10 Sep 2013


The health of the female genital organ is an important part of a woman’s overall health. Its problems can affect your fertility, desire for copulation and ability to attain orgasm. Ongoing health issues concerning the female private part can also affect other areas of your life, causing stress or relationship problems and impacting your self-confidence.
What affects the Health of the Female Genital Organ? The female genital organ is a closed muscular canal that extends from the vulva (the outside of the female private part area), to the neck of the uterus (cervix). Various factors can affect your genital, some modifiable and some not. They include:
  • Unprotected sèx: You might contract a sexually transmitted infection if you have unprotected sèx [although the idea of ‘safe sèx’ is not as safe as it sounds].
  • Aggressive sèx or Pelvic Fracture: Forceful sèx or an injury to the pelvic area can result in vaginal trauma.
  • Certain Health Conditions: Diabetes and Sjogren’s syndrome (an autoimmune disorder) can cause dryness of the female genital organ.
  • Medications and Feminine-Hygiene Products: Prolonged use of antibiotics increases the risk of a vaginal yeast infection. Certain antihistamines can cause dryness of the female private-part. Superabsorbent tampons can lead to toxic shock syndrome (a rare, life-threatening complication of a bacterial infection).
  • Birth Control Products: Spermicide and NuvaRing (vaginal ring) can cause an irritation of the female genital organ. Using a diaphragm or contraceptive sponge might pose a risk of toxic shock syndrome.
  • Pregnancy and childbirth: If you become pregnant, you’ll stop menstruating until after your baby is born. During pregnancy, vaginal discharge often increases. Vaginal tears are relatively common during childbirth. In some cases, an episiotomy (an incision made in the tissue between the opening of the female private part and anus during childbirth) is needed. A vaginal delivery can also decrease muscle tone in the female genital organ.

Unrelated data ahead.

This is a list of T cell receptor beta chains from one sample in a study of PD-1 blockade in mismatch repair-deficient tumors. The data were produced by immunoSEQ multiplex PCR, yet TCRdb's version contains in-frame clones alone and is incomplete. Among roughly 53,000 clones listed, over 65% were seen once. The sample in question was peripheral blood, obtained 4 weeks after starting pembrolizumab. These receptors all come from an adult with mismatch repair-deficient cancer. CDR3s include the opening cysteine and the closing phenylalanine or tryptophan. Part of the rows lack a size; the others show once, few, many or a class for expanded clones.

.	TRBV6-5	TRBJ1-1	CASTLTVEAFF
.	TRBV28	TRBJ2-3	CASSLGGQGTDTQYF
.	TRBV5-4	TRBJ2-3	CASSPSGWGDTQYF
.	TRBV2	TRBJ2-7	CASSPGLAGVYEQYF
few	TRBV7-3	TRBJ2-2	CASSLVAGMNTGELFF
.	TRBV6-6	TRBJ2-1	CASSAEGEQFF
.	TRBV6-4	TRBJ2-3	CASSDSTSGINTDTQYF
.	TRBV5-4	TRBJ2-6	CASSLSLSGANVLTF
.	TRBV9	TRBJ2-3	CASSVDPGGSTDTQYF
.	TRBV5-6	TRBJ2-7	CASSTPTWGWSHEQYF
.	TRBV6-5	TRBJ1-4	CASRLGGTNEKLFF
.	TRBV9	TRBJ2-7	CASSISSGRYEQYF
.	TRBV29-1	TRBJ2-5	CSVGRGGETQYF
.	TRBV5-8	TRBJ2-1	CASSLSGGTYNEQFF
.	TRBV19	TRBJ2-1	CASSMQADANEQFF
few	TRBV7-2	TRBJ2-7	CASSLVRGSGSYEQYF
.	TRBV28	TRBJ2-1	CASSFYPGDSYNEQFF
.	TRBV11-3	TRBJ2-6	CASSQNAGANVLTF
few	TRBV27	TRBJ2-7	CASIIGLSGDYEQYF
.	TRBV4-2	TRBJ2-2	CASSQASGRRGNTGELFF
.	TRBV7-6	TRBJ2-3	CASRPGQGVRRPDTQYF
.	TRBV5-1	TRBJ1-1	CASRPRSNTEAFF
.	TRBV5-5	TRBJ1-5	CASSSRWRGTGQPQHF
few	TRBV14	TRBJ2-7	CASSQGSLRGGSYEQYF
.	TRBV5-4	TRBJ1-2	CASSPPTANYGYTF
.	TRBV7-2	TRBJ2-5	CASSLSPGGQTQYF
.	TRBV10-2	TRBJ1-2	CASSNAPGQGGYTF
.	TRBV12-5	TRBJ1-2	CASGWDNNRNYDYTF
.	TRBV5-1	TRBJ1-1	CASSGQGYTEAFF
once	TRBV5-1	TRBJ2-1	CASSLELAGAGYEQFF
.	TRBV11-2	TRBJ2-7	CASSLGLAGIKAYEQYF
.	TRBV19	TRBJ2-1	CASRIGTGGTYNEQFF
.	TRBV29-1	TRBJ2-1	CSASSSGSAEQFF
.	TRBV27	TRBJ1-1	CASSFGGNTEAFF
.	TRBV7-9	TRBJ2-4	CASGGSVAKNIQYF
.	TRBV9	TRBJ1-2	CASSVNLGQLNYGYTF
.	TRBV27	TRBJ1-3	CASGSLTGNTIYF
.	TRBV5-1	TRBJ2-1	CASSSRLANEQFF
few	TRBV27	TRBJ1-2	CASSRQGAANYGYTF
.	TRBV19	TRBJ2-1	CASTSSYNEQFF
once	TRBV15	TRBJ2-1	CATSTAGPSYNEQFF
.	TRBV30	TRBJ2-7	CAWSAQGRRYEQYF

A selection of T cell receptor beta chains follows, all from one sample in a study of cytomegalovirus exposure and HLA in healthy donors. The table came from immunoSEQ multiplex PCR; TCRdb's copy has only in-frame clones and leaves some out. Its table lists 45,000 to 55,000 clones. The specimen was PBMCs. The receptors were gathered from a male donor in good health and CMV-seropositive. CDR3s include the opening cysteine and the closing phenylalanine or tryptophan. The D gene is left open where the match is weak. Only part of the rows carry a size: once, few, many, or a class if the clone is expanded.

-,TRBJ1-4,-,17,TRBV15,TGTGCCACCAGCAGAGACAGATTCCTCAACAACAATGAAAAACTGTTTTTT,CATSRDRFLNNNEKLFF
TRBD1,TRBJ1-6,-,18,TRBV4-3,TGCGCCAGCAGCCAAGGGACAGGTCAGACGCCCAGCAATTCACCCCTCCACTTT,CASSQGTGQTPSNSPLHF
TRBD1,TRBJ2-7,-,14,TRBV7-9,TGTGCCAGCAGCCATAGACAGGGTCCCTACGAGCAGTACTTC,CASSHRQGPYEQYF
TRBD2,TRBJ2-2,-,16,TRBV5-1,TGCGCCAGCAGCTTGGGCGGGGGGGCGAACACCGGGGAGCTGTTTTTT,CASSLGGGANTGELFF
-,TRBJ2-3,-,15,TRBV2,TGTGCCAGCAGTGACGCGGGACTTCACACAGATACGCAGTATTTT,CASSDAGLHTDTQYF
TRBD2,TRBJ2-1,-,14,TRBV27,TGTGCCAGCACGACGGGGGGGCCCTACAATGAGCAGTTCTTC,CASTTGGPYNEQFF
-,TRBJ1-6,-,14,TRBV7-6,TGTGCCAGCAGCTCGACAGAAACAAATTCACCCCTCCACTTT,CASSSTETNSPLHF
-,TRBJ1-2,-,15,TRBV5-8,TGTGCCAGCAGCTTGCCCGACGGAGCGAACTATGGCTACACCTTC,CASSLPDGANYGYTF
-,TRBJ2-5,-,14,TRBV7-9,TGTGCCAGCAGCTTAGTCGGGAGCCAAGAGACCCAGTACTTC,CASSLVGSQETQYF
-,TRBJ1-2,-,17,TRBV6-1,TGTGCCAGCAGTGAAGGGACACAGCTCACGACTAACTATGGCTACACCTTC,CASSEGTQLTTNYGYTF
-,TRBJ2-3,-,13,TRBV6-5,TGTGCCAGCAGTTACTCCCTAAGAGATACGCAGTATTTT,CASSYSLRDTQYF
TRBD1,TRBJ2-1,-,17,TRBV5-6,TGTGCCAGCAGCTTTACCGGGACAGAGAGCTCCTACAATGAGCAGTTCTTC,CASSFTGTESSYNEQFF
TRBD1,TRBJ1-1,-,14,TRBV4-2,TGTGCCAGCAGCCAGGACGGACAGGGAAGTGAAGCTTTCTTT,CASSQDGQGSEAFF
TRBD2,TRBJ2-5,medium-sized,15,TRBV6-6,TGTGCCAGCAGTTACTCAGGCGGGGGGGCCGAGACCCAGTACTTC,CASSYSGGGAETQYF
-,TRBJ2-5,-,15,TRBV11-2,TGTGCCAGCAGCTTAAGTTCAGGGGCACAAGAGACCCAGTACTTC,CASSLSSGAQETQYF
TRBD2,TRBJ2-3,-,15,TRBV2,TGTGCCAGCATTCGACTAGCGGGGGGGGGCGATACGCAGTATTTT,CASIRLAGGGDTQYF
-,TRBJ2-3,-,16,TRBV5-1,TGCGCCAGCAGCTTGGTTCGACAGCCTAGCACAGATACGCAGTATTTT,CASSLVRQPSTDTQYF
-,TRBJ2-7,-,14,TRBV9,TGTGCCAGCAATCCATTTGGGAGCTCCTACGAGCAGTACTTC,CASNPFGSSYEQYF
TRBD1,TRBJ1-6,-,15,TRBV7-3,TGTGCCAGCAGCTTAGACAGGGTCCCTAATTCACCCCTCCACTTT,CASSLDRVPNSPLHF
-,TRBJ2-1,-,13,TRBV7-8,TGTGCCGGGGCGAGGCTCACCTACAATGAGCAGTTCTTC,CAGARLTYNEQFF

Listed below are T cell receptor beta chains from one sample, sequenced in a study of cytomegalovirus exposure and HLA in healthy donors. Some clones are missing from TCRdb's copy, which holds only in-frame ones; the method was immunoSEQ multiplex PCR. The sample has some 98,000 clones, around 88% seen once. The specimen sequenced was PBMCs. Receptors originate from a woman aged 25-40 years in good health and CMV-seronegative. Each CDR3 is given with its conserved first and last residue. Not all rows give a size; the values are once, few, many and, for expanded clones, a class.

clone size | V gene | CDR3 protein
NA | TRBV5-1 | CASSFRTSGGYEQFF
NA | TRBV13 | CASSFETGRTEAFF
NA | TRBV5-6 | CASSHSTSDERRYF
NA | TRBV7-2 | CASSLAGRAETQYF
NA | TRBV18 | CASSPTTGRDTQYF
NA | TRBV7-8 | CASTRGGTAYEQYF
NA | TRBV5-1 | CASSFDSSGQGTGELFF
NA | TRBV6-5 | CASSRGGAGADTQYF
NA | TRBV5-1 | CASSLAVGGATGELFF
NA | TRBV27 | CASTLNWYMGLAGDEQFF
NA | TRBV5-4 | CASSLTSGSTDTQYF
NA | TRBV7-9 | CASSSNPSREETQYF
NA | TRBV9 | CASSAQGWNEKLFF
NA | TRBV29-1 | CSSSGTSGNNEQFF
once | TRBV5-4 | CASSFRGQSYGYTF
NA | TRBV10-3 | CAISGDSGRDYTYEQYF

• Psychological Issues: Anxiety and depression can contribute to a low level of arousal and resulting discomfort or pain during copulation. Trauma (such as sèxual abuse or an initial painful sèxual experience), also can lead to pain associated with coitus.
  • Getting Older: The female genital organ loses elasticity after menopause (the end of menstruation and fertility).
  • Hormone Levels: Changes in your hormone levels can affect your private part. For example, estrogen production declines after menopause, after childbirth and during chest-feeding. Loss of estrogen can cause the vàginal lining to thin (vàginal atrophy), thereby making copulation painful.

> Culled from: Women’s Health – 9 Factors That Affect The Health Of The V**Ina!!! By: Tosin.

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